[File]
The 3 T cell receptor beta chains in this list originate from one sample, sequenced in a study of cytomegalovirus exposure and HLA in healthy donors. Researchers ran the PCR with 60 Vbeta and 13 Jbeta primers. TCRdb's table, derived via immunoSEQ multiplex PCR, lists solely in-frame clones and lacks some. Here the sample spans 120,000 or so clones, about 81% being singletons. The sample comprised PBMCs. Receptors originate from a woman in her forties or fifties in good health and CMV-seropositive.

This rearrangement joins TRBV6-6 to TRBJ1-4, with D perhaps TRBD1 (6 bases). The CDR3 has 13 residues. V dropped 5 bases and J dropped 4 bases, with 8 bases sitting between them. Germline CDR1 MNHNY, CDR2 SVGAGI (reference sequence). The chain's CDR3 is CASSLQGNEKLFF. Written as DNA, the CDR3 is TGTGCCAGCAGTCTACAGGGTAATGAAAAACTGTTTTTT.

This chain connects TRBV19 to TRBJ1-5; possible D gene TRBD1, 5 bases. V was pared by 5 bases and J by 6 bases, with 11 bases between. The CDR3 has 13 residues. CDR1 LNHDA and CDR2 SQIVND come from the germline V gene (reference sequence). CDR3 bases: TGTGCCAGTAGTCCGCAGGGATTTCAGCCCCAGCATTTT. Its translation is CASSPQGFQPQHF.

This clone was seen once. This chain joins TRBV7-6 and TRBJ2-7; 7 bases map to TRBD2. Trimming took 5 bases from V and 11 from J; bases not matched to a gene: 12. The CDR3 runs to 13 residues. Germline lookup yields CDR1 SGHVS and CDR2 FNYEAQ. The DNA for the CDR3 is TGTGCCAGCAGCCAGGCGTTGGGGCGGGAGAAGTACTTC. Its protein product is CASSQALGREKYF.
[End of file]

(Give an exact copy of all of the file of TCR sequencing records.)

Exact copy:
The 3 T cell receptor beta chains in this list originate from one sample, sequenced in a study of cytomegalovirus exposure and HLA in healthy donors. Researchers ran the PCR with 60 Vbeta and 13 Jbeta primers. TCRdb's table, derived via immunoSEQ multiplex PCR, lists solely in-frame clones and lacks some. Here the sample spans 120,000 or so clones, about 81% being singletons. The sample comprised PBMCs. Receptors originate from a woman in her forties or fifties in good health and CMV-seropositive.

This rearrangement joins TRBV6-6 to TRBJ1-4, with D perhaps TRBD1 (6 bases). The CDR3 has 13 residues. V dropped 5 bases and J dropped 4 bases, with 8 bases sitting between them. Germline CDR1 MNHNY, CDR2 SVGAGI (reference sequence). The chain's CDR3 is CASSLQGNEKLFF. Written as DNA, the CDR3 is TGTGCCAGCAGTCTACAGGGTAATGAAAAACTGTTTTTT.

This chain connects TRBV19 to TRBJ1-5; possible D gene TRBD1, 5 bases. V was pared by 5 bases and J by 6 bases, with 11 bases between. The CDR3 has 13 residues. CDR1 LNHDA and CDR2 SQIVND come from the germline V gene (reference sequence). CDR3 bases: TGTGCCAGTAGTCCGCAGGGATTTCAGCCCCAGCATTTT. Its translation is CASSPQGFQPQHF.

This clone was seen once. This chain joins TRBV7-6 and TRBJ2-7; 7 bases map to TRBD2. Trimming took 5 bases from V and 11 from J; bases not matched to a gene: 12. The CDR3 runs to 13 residues. Germline lookup yields CDR1 SGHVS and CDR2 FNYEAQ. The DNA for the CDR3 is TGTGCCAGCAGCCAGGCGTTGGGGCGGGAGAAGTACTTC. Its protein product is CASSQALGREKYF.